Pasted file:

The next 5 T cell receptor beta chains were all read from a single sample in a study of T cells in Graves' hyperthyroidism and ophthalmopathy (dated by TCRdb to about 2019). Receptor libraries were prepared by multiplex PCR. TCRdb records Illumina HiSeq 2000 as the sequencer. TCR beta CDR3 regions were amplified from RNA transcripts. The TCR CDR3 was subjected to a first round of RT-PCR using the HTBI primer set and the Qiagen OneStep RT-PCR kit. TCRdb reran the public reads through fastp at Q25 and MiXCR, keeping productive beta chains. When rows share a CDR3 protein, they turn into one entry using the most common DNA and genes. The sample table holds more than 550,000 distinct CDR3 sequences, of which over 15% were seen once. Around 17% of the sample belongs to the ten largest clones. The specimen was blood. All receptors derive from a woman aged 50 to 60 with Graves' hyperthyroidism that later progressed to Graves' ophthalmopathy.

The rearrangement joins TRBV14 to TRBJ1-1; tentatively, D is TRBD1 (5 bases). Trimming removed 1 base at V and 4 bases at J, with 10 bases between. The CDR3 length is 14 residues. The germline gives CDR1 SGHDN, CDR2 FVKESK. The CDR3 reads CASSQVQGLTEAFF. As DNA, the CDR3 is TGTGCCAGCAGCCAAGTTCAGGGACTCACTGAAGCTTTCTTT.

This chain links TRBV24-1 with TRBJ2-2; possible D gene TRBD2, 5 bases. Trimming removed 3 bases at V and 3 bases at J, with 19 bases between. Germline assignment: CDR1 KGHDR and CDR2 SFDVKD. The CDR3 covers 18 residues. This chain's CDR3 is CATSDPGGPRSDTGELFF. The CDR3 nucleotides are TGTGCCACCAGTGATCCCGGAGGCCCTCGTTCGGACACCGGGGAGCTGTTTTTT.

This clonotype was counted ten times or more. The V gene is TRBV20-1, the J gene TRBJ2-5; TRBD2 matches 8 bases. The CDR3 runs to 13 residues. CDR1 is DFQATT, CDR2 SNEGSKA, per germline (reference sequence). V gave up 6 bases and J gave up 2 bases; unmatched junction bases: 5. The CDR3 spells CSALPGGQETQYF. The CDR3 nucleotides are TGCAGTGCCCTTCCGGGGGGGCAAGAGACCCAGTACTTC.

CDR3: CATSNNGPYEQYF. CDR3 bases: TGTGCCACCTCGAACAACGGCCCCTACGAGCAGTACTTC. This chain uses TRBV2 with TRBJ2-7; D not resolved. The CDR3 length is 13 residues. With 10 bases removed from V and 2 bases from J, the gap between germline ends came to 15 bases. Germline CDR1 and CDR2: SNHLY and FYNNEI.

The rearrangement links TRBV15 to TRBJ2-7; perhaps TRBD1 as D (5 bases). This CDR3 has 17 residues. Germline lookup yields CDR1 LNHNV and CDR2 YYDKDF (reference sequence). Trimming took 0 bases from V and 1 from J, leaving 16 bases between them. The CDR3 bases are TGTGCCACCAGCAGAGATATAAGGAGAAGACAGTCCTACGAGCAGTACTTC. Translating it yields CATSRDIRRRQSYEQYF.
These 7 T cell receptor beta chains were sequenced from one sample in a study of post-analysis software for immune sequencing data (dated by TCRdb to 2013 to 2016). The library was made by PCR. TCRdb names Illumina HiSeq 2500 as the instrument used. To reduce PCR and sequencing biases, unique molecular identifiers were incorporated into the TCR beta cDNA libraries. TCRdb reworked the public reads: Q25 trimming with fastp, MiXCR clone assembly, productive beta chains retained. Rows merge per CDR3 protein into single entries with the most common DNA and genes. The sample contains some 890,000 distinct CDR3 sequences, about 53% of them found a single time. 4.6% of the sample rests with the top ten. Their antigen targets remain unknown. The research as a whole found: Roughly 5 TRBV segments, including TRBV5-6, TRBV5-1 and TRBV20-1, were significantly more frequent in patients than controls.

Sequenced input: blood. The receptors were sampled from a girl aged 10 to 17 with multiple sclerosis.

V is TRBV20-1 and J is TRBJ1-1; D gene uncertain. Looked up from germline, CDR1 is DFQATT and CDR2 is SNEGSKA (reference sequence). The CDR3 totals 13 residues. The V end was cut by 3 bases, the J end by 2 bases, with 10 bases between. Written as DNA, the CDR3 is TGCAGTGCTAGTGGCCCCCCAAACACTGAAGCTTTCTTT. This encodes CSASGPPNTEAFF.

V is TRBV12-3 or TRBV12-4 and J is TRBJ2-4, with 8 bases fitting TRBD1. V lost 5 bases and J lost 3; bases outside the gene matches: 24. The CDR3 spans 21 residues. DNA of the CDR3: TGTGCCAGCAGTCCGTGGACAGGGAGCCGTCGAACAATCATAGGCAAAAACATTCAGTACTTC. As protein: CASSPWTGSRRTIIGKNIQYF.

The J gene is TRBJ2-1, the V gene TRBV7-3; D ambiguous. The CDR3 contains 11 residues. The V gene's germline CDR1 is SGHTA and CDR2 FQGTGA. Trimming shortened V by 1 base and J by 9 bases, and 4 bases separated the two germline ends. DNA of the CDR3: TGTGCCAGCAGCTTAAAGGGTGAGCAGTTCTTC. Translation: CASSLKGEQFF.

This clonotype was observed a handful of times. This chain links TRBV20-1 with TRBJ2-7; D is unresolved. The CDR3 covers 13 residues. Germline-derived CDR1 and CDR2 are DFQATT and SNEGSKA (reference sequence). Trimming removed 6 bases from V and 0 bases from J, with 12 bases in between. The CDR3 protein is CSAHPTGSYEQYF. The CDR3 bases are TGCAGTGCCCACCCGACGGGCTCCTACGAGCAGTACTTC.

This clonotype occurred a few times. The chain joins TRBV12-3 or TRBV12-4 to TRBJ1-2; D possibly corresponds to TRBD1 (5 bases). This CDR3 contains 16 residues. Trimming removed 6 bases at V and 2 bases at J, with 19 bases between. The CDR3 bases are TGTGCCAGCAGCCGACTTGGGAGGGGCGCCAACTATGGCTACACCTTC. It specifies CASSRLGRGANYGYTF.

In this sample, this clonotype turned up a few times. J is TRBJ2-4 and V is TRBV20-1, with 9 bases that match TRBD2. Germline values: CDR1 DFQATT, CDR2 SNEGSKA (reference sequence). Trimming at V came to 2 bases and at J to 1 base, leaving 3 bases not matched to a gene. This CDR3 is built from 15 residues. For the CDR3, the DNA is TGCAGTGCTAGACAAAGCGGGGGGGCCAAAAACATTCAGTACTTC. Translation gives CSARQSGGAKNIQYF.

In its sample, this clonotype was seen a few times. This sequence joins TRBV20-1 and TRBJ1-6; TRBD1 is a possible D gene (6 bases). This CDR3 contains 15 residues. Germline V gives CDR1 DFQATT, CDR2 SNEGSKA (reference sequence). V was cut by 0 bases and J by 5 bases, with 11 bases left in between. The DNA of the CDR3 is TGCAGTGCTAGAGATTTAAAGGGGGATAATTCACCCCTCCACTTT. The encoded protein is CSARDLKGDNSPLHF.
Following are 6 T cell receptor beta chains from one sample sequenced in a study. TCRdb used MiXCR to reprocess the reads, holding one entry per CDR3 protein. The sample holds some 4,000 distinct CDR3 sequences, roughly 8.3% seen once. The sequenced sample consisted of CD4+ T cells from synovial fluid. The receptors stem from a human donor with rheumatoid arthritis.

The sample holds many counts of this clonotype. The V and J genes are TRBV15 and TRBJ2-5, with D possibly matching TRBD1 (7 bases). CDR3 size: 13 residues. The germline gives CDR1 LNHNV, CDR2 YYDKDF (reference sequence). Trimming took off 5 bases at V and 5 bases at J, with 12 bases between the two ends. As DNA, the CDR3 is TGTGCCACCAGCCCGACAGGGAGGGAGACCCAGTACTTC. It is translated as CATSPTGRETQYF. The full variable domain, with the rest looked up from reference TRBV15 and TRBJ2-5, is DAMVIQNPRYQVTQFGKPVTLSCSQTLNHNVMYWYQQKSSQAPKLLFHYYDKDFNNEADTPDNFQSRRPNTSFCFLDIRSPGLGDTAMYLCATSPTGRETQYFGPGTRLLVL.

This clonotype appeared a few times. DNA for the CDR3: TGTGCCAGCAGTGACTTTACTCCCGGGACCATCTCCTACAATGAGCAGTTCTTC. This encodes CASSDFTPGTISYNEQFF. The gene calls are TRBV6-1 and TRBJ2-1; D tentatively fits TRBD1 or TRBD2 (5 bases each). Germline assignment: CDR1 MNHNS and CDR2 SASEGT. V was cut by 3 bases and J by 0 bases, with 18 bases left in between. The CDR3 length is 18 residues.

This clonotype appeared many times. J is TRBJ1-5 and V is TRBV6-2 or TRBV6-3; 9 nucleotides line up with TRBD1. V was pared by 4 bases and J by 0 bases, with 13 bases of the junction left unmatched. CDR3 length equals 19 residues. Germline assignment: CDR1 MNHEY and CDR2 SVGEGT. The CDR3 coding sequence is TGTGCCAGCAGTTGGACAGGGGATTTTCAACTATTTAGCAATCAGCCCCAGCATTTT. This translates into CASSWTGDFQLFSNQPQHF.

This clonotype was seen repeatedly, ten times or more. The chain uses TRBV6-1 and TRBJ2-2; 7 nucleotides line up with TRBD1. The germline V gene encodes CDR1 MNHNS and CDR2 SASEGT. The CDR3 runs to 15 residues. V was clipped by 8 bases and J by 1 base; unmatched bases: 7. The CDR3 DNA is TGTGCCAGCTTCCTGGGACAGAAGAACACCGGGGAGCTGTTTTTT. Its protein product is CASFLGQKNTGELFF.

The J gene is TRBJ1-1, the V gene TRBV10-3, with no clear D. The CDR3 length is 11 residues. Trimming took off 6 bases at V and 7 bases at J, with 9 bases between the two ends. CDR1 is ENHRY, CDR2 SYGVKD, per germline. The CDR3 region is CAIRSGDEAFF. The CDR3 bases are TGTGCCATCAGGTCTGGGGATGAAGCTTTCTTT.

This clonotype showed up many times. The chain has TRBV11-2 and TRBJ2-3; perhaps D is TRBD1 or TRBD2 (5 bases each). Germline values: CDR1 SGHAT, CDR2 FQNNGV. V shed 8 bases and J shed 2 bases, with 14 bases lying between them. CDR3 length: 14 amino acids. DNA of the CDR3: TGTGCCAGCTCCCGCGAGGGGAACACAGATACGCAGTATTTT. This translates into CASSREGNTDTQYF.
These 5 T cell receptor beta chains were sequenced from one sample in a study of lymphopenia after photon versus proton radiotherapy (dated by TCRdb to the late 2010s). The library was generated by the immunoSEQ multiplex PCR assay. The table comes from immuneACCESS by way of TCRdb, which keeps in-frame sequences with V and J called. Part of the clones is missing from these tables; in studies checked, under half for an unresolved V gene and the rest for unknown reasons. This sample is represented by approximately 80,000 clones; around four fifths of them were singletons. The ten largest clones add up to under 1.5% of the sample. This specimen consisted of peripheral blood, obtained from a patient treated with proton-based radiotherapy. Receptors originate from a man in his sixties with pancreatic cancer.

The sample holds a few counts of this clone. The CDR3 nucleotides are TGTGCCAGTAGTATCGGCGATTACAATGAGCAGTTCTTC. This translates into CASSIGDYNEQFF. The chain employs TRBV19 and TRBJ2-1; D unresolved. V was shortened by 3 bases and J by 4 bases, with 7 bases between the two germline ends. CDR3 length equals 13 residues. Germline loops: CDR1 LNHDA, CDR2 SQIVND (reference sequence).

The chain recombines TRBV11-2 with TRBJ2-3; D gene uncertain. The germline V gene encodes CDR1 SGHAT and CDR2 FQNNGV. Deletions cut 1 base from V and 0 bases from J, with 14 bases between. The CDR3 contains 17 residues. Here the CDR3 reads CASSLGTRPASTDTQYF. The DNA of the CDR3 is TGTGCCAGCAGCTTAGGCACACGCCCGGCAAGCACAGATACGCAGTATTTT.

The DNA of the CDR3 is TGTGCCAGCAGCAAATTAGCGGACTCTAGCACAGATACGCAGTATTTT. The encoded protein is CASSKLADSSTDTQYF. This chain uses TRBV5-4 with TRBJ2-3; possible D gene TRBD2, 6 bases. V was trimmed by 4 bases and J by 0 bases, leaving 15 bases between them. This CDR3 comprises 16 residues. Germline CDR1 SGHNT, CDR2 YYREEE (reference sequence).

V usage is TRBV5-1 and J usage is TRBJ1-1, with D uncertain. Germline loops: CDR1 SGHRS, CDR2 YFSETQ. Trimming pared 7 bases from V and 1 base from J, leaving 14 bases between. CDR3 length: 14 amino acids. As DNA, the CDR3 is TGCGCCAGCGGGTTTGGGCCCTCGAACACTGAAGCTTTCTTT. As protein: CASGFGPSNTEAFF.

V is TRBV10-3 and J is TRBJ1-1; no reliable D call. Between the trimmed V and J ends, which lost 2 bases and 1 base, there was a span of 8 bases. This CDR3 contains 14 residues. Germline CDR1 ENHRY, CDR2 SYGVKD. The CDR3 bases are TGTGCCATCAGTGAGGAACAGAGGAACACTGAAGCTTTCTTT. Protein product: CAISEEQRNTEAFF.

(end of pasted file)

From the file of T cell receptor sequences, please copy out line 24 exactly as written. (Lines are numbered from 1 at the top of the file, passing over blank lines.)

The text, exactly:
The sample holds a few counts of this clone. The CDR3 nucleotides are TGTGCCAGTAGTATCGGCGATTACAATGAGCAGTTCTTC. This translates into CASSIGDYNEQFF. The chain employs TRBV19 and TRBJ2-1; D unresolved. V was shortened by 3 bases and J by 4 bases, with 7 bases between the two germline ends. CDR3 length equals 13 residues. Germline loops: CDR1 LNHDA, CDR2 SQIVND (reference sequence).